“Sin Miedo” is an ebbing collage of Latin music, drawing inspiration from the ‘90s and 2000s.
Kali Uchis exploded onto the scene collaborating with Tyler, the Creator on hit songs like “See You Again” and “After the Storm,” and people were intrigued by her unique voice and style. Her success only increased with the release of her first studio album “Isolation.” The smooth rhythm and blues album featured collaborations with the likes of Steve Lacy, Jorja Smith, and Reykon, a record that showed Uchis’s knack for building an aesthetically and sonically cohesive project. This talent has carried over to 2020’s “Sin Miedo (del Amor y Otros Demonios)∞,” a project that sees Uchis blend the R&B crooning she’s known for with reggaeton’s hard-hitting dembow.
The album begins with the slow and harmonious “la luna enamorada,” on which Uchis sings about the moon. The Colombian-American singer has flirted with Latin-influenced music before, collaborating with Reykon on “Nuestro Planeta” off of “Isolation” and her 2019 single “Solita.” The slow-paced cumbia instrumental that underlies “la luna enamorada” gives it this Latin flair, one that is weaved throughout the project as a whole. Almost immediately after the intro track, the listener is hit with the fast-paced, hi-hat heavy trap song “¡aqui yo mando!” featuring Rico Nasty. In this song, Uchis sings about being the one who wears the pants in the relationship, and letting her lover know that he’s at her service — not the other way around. The track sees Uchis and Nasty relish in their independence: “I’m in charge here / if you want with me, get used to it.” She’s making it known that she won’t tolerate being treated with anything less than the reverence and respect she deserves. Nasty’s feature is a standout, delivering her lines in a steady rhythmic manner that follows the ebb and flow of the instrumental. She even ventures to try her hand at Spanish, easily making for one of Rico Nasty’s most memorable verses.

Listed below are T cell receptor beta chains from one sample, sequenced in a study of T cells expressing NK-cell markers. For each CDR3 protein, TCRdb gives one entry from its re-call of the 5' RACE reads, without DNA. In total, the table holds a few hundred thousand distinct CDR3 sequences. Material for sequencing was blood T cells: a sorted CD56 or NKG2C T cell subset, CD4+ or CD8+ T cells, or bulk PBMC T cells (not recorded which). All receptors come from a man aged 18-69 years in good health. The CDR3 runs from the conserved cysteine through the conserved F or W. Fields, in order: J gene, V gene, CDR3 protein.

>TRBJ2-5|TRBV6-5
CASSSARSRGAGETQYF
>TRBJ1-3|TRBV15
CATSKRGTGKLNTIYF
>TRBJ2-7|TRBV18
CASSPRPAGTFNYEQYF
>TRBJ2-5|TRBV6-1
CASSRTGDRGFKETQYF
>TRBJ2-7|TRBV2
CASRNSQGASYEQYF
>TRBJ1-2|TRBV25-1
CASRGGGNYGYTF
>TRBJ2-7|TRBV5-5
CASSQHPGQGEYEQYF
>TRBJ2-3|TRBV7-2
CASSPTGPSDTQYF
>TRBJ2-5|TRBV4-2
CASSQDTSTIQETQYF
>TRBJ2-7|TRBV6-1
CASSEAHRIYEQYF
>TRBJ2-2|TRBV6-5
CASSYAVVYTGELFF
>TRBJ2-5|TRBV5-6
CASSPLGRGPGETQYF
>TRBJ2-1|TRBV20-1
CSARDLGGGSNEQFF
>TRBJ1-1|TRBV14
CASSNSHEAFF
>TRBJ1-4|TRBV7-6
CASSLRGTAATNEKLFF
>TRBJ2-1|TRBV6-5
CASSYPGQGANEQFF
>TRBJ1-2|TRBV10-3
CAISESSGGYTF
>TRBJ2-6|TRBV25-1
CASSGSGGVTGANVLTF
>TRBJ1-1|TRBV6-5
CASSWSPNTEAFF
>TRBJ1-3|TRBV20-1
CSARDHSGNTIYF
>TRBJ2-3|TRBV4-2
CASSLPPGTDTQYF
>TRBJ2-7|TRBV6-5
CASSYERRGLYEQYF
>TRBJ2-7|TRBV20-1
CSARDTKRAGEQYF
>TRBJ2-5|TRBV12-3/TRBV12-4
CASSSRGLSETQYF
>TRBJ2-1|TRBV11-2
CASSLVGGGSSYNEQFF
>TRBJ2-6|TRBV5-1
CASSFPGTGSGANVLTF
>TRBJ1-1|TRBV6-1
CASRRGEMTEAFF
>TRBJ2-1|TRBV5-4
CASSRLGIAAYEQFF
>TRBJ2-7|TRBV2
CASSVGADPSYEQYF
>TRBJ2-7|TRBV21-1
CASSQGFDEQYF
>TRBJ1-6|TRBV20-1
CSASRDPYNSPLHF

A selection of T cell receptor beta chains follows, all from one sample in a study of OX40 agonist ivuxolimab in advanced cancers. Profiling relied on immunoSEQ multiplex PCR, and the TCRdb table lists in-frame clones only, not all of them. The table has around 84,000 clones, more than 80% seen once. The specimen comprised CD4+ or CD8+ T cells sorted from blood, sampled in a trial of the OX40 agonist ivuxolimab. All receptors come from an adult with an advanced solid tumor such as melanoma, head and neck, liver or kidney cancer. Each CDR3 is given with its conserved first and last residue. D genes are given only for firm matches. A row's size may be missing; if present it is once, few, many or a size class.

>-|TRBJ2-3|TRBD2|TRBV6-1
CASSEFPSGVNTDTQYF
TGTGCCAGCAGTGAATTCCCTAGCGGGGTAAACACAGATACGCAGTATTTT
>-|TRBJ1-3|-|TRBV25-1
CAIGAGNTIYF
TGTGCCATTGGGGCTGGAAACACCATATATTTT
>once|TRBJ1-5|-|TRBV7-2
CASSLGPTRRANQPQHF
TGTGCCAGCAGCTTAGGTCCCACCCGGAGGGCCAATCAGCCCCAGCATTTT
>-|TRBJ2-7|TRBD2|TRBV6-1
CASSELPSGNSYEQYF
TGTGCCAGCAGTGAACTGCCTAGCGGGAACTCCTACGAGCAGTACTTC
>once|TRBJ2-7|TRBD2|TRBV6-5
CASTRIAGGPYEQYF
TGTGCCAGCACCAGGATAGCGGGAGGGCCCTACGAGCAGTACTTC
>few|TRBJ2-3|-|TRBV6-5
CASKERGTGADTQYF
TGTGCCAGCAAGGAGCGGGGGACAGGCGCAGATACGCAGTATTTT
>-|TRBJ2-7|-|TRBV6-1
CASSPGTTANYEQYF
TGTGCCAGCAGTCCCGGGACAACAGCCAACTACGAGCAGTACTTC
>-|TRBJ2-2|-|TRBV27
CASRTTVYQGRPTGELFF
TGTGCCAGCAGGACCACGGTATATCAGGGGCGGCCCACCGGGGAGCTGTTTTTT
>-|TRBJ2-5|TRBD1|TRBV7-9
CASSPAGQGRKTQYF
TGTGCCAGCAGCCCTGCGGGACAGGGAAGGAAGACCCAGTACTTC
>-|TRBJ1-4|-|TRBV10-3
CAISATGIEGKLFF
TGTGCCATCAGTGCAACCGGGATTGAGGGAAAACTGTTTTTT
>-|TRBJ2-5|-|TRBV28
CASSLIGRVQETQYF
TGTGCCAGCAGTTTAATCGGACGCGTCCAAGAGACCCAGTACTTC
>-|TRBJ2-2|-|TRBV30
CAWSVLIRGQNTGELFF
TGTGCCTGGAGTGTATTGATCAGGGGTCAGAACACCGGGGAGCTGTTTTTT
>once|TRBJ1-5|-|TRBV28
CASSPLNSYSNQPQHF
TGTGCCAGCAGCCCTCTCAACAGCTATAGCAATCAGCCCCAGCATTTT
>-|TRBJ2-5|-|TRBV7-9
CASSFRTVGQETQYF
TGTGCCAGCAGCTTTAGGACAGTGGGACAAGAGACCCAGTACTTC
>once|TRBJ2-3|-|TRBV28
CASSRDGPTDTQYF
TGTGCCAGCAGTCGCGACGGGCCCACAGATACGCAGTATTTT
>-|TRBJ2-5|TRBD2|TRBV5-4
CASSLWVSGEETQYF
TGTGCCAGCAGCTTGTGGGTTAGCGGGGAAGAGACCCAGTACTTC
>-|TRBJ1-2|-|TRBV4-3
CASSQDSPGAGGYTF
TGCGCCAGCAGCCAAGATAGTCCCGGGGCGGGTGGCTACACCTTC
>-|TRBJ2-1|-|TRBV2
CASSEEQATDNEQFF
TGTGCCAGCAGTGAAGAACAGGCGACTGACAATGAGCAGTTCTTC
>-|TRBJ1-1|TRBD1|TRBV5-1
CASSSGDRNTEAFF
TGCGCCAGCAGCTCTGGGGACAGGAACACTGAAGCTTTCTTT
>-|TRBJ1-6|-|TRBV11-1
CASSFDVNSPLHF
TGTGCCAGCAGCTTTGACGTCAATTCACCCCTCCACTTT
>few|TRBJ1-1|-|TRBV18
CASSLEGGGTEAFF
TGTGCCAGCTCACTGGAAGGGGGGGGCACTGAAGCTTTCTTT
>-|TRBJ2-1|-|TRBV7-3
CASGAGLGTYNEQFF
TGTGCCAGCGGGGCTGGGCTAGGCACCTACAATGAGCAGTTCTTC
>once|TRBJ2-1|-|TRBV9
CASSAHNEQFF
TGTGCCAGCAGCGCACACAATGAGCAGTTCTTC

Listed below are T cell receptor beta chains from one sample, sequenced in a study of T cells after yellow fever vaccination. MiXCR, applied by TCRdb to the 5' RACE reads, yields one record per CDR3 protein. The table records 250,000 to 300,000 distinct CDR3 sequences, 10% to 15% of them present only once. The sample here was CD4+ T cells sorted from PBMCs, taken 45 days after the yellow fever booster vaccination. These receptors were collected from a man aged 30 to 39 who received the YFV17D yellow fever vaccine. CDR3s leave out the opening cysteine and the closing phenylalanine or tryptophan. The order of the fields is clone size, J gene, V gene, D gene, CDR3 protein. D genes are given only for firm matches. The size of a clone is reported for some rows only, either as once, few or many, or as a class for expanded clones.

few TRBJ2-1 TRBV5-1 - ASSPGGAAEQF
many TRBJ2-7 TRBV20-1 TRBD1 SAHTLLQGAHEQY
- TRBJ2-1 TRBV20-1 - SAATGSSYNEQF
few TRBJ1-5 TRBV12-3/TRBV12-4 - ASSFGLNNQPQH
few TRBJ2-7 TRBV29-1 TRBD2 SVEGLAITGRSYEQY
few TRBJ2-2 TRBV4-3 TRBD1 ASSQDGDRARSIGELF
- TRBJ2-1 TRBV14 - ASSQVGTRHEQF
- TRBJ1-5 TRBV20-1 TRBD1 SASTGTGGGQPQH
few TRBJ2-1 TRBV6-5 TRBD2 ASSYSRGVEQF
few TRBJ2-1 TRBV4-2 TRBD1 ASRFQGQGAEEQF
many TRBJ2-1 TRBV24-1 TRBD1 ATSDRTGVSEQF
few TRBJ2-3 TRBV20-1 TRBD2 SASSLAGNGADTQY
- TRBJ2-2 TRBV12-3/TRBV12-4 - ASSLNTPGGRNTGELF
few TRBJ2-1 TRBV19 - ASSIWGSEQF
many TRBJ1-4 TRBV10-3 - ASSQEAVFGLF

Kali Uchis delivers the perfect long-distance relationship song with “telepatia.” Crooning over a smooth synth with the playful line “La luna está llena, y mi cama vacía” (the moon is full, but my bed is empty). Uchis’s songwriting is on full display in this track, expressing both physical and emotional desires through lines like “Quien lo diria / que se podría / hacer el amor por telepatia.” Her delivery on this song is reminiscent of the “Isolation” era, but not in a regressive manner. It’s clear that Uchis is able to draw on what’s worked for her in the past without being stagnated or held back by the sounds of her previous projects.
The track “te pongo mal(prendelo)” sounds like a reggaeton hit from the early 2000s in all the best ways. A pulsating dembow backs Uchis’s melodic singing as she talks about seducing a lover. The track is exciting from the beginning, but it really picks up when Randy Nota Loca performs his verse. A reggaeton veteran, Randy sounds at home on this song as he goads the girl he’s involved with to get creative. The verse is marked by a back-and-forth between Randy and Uchis, making for a playful and memorable verse. The fourth verse sees Jowell (the second half of Jowell y Randy) spit a rhythmic verse about the things this girl makes him think about. “Te pongo mal” is a fun and sexy track that really lets Uchis’s beat-picking and versatility shine.
Despite the many standout tracks on “Sin Miedo,” it is not a perfect album. I found the second track “fue mejor” to have a promising beginning, but ultimately, it culminates with a forgettable verse from PARTYNEXTDOOR. There are no real bad songs on the project, but there is a notable gap in quality between songs like “te pongo mal” and “¡aqui yo mando!” compared to cuts like “vaya con dios.” It’s an exciting project that shows off Uchis’s ability to perform in Spanish, as well as her ear for instrumentals. Aesthetically, the project draws inspiration from late ‘90s and 2000s fashion, and it does a good job of reflecting that sonically. It’s an exciting step in Kali Uchis’s career, and I can’t wait to see what comes next.
Release Date: November 18, 2020
Image courtesy of Pitchfork.